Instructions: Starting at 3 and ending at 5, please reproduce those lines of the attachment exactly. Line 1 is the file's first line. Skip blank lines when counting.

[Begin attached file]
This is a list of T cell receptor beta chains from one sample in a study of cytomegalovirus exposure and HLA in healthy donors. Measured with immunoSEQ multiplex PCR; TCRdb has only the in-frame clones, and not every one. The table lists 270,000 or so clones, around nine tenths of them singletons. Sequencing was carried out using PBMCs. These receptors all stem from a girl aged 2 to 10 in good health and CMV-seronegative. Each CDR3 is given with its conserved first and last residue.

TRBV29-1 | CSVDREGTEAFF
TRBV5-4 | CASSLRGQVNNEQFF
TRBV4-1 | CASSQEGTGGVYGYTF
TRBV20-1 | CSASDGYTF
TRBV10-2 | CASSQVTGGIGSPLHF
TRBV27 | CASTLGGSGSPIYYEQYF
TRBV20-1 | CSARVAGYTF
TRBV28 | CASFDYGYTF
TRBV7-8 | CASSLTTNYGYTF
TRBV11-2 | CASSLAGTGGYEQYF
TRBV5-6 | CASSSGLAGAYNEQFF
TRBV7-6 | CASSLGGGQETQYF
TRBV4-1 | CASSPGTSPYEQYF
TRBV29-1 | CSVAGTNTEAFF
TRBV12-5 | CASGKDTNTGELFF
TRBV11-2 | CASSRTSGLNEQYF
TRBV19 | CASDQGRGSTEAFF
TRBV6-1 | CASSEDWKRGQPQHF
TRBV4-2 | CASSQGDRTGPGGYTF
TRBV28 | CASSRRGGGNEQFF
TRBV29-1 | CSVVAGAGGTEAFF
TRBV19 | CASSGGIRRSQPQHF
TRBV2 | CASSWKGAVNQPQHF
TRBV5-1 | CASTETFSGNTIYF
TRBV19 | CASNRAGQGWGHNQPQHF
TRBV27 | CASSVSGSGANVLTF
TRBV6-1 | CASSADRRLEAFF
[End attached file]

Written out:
TRBV5-4 | CASSLRGQVNNEQFF
TRBV4-1 | CASSQEGTGGVYGYTF
TRBV20-1 | CSASDGYTF